The experiment was conducted in multiple stages: first, each participant was randomly assigned to either the female- or male-doctor ‘treatment group’. At the time of registration, each participant was asked to rank four doctors of a particular gender (based on treatment group assigned; that is, each participant was asked to rank either female or male doctors but not a combination of both) but with varying caste-experience combination, from most preferred (rank 1) to least preferred (rank 4). Each doctor had a different caste-experience combination: (1) Upper caste surname and a high level of experience; (2) Lower caste surname and a high level of experience; (3) Upper caste surname and a low level of experience; and (4) Lower caste surname and a low level of experience. The two upper caste surnames belong to the general caste category (GC) while the two lower caste surnames belong to SC, ST, or OBC groups. The two doctors with high level of experience have either 12 years or eight years of experience. In contrast, low level of experience is always four years. Illustration 1 gives an example of four doctors a participant ranked.

Table 1. An example of four doctors a participant was asked to rank

Rank the following four female doctors from the most preferred (1) to the least preferred (4):

Doctor with an upper caste surname (Four years of experience)

Doctor with a lower caste surname (Four years of experience)

Doctor with an upper caste surname (Eight years of experience)

Doctor with a lower caste surname (Eight years of experience)

Note: The four doctors are either all females or all males.

The rankings were incentive compatible as the participants were told that they were more likely to be assigned to the more preferred doctor for the check-up rather than the less preferred doctor. For ease of understanding, we have, however, used the reverse rank to present the results, which is five minus the rank received, that is, higher reverse rank means stronger preference.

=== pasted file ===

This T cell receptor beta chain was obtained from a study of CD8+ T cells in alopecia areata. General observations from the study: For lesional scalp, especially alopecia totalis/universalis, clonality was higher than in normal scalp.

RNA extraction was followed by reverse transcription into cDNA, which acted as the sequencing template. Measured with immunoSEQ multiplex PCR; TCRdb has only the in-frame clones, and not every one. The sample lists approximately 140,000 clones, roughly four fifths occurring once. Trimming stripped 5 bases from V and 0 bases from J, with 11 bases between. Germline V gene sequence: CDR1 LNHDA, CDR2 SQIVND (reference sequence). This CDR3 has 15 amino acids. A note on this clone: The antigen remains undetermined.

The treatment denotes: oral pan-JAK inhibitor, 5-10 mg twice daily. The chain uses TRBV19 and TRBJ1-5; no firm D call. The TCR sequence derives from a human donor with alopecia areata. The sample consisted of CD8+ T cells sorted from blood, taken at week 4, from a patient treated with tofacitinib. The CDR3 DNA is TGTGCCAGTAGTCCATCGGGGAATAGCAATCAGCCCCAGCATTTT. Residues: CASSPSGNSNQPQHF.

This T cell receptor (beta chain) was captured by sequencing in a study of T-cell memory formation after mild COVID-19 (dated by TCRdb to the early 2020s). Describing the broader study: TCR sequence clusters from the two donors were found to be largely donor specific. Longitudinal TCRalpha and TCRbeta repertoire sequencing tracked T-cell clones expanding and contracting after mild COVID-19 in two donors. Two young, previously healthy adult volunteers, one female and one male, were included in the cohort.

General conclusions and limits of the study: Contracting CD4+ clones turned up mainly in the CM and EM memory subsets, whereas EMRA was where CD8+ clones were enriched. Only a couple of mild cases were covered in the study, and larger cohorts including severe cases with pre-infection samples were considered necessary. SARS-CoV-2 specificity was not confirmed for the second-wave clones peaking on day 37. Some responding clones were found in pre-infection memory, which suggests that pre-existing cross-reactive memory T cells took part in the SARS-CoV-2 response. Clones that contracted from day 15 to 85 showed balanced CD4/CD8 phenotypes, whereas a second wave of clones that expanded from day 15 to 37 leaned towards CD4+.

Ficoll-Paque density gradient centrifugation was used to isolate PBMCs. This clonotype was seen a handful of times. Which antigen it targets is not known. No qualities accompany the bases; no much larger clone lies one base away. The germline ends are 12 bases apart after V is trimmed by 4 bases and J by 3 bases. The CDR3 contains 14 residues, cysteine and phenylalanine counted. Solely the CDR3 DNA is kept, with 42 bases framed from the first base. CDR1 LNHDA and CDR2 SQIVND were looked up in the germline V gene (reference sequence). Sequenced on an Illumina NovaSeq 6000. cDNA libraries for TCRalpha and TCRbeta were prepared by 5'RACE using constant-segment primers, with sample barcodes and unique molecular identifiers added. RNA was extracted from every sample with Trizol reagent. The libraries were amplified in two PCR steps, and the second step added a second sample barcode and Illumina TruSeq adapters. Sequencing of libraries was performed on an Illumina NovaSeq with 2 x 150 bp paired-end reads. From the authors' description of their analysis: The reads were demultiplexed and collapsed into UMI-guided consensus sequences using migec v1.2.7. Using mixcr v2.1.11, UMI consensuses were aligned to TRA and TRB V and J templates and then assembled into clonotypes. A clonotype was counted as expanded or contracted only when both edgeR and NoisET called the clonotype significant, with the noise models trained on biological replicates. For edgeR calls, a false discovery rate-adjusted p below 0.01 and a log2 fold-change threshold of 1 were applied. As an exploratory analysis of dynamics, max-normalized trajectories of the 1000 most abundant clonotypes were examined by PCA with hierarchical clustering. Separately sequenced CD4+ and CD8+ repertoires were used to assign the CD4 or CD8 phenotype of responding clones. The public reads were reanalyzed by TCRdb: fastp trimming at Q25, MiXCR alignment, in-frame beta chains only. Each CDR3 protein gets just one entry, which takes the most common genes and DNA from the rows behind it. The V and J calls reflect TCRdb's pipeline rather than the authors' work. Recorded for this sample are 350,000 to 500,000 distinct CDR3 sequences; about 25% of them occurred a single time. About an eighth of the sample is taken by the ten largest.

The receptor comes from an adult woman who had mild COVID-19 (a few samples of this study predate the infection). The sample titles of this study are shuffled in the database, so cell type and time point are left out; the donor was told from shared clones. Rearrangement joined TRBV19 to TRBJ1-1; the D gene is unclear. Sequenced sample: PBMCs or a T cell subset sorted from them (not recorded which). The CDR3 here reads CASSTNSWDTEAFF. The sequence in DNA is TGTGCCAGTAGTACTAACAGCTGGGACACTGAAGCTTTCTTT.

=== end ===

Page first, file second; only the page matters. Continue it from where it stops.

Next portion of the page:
Second, the participants completed a brief survey questionnaire, which collected information on their basic demographic, social, and economic characteristics. Participants were then assigned physicians and appointments. Actual health services were delivered at the final stage.

Gender- and caste-based discrimination

When patients statistically discriminate against doctors based on gender, theory predicts that the returns to experience for female doctors are lower than that for male doctors. Figure 2 below shows that female doctors with a low experience level receive a reverse rank of 1.84 on average. In comparison, male doctors with a low experience level receive a reverse rank of 1.79 on average. But, with a high level of experience, male doctors are preferred over female doctors (reverse rank of 3.21 versus 3.16). Thus, the results suggest that female doctors suffer from greater labour market disadvantage as they accumulate more work experience.

Figure 2. Evidence of gender-based discrimination

Notes: (i) Reverse rank is five minus the rank that a doctor receives from a participant. A doctor who receives a higher reverse rank is more preferred. (ii) Error bars represent mean/average ±SEM (standard error of the mean).

On the other hand, there is also evidence of caste-based discrimination. Figure 3 shows that average reverse rank is higher for upper caste doctors compared to lower caste doctors, both at a high level as well as at a low level of experience. Thus, it indicates that lower caste doctors are always discriminated against irrespective of experience.

Figure 3. Evidence of caste-based discrimination

Notes: (i) Reverse rank is five minus the rank of a doctor receives from a participant. A doctor who receives a higher reverse rank is more preferred. (ii) Error bars represent mean/average ±SEM.

Gender-caste Intersectionality

Finally, we examine how the intersectionality between caste and gender affects gender inequality by separately reporting the reverse ranks of doctors by caste, gender, and experience. The left-hand panel of Figure 4 shows that among lower caste doctors, while female doctors and male doctors are similarly preferred at a low level of experience, female doctors are significantly less preferred than male doctors at a high level of experience. On the other hand, the right-hand panel of Figure 4 shows that among upper caste doctors, while female doctors are significantly more preferred than male doctors at a low level of experience, both male and female doctors are equally preferred at a high level of experience. Thus, gender inequality is worse among lower caste doctors than among upper caste doctors due to a lower rate of return to experience, between genders, for lower caste doctors.